Trying to communicate directly with the developers/owners of Crate Entertainment

I sent an email to [email protected]

If you are a core developer or a member of the business team, please read it.

We have the resources and knowledge to make history with Grim Dawn in the NFT/play-to-earn industry. GD is and always has been a diamond in the rough, there is nothing stopping it from still becoming the globally recognized game that it deserves to be.

Welcome to the forum. :slightly_smiling_face:

If Crate are interested in your e-mail then they’ll get back to you, plain and simple.

Thank you, Medea.

I hope your dragon collection has grown in number.

Her WHAT now? :scream:


I can’t find an emoji matching my facial expression when I read this.

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My dragon collection; I have around 30 or so different dragon statues in the house. :stuck_out_tongue:


GD included in NFT/play to earn industry? i’m not sure about that. perhaps its possible in GD2? of course its ultimately up to crate’s decision.

Grim Dawn from almost a decade ago is easily better than all of the NFT video games currently out today.

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In which way would GD benefit from having NFTs?


Grim Dawn itself cannot pivot to having NFTs.

I want to use the same engine and assets to create a new game with NFTs.

The reason why Grim Dawn is perfect is because the game has been polished for years. It takes a very long time to develop a game, and even longer to perfect it the way you have with Grim Dawn.

In a competitive/fun game where items have scarcity and can be freely transferred, people will spend hundreds of thousands of dollars on their characters. There is little room for game-breaking bugs, because it could result in an extreme financial loss to a player, so the game has to be polished.

The reason Crate is incentivized to develop this is because of the value of the in-game items, and Crate’s ability to profit off their sale in the secondary market. I am not suggesting that Crate sells items, it should not. Items should randomly drop from playing the game the way they normally do, but players should be able to resell these items in the form of scarce NFTs. The reason we use NFTs is to verify their scarcity on-chain; it is impossible to duplicate NFTs and everyone can see every NFT on-chain and audit for themselves that there is only a certain number of a specific item in existence.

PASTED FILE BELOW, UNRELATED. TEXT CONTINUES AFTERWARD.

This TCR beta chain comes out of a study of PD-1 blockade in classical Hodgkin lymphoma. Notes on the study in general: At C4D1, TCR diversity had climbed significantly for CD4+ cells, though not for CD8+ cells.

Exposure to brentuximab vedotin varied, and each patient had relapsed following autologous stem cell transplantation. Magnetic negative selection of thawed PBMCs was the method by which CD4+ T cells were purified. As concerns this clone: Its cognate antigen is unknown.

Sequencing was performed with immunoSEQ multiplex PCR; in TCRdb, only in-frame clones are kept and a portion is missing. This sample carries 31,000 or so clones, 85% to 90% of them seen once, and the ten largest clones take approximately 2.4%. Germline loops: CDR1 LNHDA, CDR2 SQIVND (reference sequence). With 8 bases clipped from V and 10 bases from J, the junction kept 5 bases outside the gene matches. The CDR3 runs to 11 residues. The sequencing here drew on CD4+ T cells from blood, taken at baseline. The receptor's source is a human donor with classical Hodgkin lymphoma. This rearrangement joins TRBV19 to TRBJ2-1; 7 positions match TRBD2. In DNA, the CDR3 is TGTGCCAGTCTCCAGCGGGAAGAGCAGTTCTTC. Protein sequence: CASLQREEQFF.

NFT marketplaces allow creators to sell their NFTs to anyone in the world. It also allows them to collect a royalty fee of anywhere between 0% and 10% (up to them) for every re-sale of that NFT. The revenue you can generate with scarce in-game items that can be freely traded on the open market as NFTs is mind boggling when compared to selling entire games for $25 a piece. Crate can also create its own NFT marketplace (it isn’t too difficult) and probably display this marketplace in-game.

Please direct your attention to this NFT art collection: (

These guys launched about 2 weeks ago. They already have 32,000 ETH in trading volume (people buying and selling their art). They take a commission of 7.5%. That’s 2,400 ETH in revenue, approximately $7.68M in sales just from other users flipping their art. The only reason for their popularity is that their art was pretty and scarce. This is the kind of money floating around the space right now, we are in the middle of the biggest wealth transfer in human history.

Allow me to break down some of my vision, for you. For the sake of an example, let’s say Grim Dawn 2 uses an NFT system:

Every Legendary item in GD2 will have a global finite supply (let’s say 1,000 in total). After a specific Legendary item drops 1,000 times in-game, it can never drop again. If you have a legendary item in your stash, you can choose to convert it into an NFT. In so doing, the item would be withdrawn from your stash and get put into your Ethereum wallet (which is connected to your game account) as an NFT. If this user ever sold the item, Crate would automatically receive a % cut (between 2% and 10%,
up to you guys). The buyer of this NFT would be able to convert the NFT back into an in-game item and use it on their account.

The money people will pay to look cool in-game or to complete a specific build is unfathomable. I know this because I am heavily involved in the NFT world myself and am consistently flipping JPGs for $30,000 profit for no reason other than that people want to be the ones to own something cool and rare.